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Friday, August 08, 2008

Reliving history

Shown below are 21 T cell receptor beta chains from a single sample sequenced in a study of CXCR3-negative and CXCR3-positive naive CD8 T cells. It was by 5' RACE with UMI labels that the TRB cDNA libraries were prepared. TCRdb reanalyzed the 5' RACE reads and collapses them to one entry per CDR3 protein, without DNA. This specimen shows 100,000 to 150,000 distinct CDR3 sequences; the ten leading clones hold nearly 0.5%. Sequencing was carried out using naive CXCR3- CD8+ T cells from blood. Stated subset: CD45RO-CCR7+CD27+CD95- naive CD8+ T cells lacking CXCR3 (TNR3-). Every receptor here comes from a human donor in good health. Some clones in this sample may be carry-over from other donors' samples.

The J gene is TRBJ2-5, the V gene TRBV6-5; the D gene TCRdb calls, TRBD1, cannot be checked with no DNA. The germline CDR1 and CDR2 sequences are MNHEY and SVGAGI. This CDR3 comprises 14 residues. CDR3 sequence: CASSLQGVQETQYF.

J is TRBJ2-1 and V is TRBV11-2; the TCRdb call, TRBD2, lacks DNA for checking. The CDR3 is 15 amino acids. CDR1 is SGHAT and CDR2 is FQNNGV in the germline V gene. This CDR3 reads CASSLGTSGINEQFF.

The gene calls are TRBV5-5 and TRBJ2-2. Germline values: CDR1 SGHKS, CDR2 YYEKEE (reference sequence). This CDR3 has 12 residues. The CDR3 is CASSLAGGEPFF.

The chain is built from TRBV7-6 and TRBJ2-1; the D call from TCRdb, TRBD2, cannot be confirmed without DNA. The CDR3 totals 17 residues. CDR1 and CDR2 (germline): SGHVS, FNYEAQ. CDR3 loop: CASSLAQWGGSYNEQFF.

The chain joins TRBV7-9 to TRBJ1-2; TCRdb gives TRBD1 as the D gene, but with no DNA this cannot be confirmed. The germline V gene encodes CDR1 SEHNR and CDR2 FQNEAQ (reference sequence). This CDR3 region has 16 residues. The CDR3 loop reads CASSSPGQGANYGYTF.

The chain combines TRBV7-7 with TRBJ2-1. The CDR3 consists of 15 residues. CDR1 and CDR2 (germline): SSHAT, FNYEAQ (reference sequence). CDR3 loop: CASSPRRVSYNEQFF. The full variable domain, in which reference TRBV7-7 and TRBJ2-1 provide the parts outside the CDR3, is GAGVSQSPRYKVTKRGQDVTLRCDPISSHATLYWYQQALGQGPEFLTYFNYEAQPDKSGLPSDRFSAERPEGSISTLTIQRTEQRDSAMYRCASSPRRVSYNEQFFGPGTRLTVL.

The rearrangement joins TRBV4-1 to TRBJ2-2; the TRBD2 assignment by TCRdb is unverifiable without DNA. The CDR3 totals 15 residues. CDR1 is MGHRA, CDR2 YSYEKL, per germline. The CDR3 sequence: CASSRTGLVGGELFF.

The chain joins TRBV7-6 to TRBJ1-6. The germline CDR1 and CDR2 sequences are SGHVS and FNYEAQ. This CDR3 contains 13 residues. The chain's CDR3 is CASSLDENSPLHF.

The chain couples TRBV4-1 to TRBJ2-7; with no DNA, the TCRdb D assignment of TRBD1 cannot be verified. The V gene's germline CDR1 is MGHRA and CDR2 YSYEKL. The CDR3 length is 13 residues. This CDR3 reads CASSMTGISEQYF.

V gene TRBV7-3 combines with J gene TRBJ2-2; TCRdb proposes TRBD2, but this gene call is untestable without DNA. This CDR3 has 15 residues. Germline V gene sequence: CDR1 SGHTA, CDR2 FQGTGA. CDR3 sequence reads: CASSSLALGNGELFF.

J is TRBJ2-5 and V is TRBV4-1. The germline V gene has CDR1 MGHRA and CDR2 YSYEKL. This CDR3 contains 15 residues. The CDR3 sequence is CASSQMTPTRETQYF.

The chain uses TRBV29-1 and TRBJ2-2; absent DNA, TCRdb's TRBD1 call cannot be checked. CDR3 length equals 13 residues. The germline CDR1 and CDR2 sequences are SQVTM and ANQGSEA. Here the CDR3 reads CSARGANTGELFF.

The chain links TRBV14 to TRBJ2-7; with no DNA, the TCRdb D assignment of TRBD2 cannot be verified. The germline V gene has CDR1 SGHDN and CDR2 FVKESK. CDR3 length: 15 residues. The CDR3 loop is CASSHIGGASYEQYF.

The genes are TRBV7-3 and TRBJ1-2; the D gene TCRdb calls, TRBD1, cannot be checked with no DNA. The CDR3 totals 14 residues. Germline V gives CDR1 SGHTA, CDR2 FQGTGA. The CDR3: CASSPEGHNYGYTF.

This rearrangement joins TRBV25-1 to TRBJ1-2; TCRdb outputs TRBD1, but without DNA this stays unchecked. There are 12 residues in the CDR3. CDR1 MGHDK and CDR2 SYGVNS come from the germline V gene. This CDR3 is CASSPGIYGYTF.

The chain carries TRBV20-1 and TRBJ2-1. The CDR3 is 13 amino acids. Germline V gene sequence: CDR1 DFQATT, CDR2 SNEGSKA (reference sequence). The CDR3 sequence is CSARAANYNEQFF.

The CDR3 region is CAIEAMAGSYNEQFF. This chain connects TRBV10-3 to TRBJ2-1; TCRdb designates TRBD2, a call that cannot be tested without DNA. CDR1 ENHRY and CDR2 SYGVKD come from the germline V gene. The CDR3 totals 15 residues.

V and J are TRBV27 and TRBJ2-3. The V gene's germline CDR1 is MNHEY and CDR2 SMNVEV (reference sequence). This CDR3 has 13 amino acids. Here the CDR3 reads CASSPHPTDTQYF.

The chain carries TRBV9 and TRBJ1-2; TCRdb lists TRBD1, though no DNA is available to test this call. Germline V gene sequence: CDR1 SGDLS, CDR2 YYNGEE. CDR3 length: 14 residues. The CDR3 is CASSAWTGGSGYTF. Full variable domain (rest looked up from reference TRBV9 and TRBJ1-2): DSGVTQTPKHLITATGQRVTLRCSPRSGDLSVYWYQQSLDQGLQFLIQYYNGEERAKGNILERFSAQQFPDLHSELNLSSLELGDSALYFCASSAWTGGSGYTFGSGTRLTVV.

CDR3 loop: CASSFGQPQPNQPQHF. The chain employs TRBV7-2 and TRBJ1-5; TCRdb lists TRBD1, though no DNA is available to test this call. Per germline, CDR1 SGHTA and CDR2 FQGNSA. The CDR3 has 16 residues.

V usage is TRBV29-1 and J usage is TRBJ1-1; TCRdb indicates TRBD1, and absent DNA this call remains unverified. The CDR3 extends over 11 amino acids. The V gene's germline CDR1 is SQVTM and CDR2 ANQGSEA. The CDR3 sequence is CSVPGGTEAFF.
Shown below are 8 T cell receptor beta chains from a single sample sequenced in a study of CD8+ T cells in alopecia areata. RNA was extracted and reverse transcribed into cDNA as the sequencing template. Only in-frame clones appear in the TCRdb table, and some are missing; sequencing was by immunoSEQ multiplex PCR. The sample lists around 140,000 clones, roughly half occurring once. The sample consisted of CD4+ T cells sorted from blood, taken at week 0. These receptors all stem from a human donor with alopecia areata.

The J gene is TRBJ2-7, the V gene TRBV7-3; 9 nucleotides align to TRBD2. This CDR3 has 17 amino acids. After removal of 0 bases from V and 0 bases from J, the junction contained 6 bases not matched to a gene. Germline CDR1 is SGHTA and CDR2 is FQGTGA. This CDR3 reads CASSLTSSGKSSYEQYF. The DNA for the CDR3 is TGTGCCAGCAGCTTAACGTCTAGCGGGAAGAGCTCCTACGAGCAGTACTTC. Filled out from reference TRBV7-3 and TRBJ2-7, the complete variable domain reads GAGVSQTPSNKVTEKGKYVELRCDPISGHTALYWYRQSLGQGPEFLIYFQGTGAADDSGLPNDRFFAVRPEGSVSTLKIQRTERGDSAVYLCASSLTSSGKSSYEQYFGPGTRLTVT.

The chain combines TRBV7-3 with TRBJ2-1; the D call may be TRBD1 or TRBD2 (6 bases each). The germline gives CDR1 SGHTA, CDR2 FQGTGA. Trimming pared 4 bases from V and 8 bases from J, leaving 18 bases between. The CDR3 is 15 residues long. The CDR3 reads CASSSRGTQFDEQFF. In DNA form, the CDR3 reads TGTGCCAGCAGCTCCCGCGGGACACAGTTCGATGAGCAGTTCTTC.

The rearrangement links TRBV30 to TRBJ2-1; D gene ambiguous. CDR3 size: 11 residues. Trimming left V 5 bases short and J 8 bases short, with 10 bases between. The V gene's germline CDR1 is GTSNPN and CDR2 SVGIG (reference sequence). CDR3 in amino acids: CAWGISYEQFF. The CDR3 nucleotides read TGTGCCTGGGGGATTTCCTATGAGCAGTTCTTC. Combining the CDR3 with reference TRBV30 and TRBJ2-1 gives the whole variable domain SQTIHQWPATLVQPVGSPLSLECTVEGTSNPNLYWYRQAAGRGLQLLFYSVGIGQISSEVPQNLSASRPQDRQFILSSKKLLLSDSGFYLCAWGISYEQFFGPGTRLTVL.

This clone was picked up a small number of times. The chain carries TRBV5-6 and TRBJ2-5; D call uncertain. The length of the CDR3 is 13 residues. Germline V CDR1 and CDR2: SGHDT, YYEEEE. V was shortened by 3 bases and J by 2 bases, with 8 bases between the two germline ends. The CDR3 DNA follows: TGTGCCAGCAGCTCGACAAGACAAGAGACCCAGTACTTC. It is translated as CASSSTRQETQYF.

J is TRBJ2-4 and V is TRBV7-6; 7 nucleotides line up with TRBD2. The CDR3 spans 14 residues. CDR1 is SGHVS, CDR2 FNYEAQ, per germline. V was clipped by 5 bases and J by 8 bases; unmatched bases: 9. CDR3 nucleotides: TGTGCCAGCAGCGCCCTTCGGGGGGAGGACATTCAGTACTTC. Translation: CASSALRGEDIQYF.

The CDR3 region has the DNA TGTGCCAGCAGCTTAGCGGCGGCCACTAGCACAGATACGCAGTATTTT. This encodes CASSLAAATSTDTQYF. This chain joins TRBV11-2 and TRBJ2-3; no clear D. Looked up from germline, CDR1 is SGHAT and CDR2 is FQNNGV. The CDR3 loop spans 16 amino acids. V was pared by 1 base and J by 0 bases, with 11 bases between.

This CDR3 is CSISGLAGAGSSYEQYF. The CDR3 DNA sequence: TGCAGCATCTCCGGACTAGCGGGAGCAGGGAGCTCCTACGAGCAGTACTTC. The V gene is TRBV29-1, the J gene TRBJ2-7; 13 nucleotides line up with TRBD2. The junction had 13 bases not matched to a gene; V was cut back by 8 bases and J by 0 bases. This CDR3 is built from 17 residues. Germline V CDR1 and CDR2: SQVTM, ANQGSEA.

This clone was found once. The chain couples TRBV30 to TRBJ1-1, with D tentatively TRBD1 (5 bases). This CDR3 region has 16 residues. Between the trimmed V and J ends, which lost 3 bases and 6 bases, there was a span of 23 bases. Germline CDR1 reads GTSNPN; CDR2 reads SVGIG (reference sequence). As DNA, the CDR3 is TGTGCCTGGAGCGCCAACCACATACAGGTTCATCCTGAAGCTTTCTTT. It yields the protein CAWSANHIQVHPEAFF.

I was teaching in Munich in the fall of 1973. One of the things I enjoyed there in Germany, though, was listening late at night, European time, to broadcasts from the U.S. about the congressional revelations of criminal conspiracy by the Nixon administration and the administration's desperate attempts to cover it up. You see, back then I still hoped that the turmoil of the 60s would issue in some transformation of American politics. The corruption of Nixon's regime looked like it might be that longed-for turning point. He resigned. on this date, less than a year later. The Vietnam war did end in another year. And then there was Carter, who's pieties were no match for the reaction that was underway. That reaction to the 60s triumphed in Reagan's election and has shaped our politics ever since. So Nixon's corruption and incompetence was a turning-point after all. After JFK's assassination the political promise of his leadership began gradually to decay; but after Nixon the decay just accelerated, drowning Carter's efforts and hurtling downwards through the excesses and greed of the Reagan years, continued by the hapless Bush 41. Clinton revived those old 60s ideals, only to squander his prospects in the kind of self-indulgence that seemed to vindicate the rage against the 60s still nursed by reactionaries like Dick Cheney. Clinton's weakness returned those reactionaries to power and they've used it to perpetrate malefaction on a scale that makes Nixon's seem mere misdemeanors. It's tempting to think that now, a full generation later, this is at last a real turning-point. But I've been wrong before...

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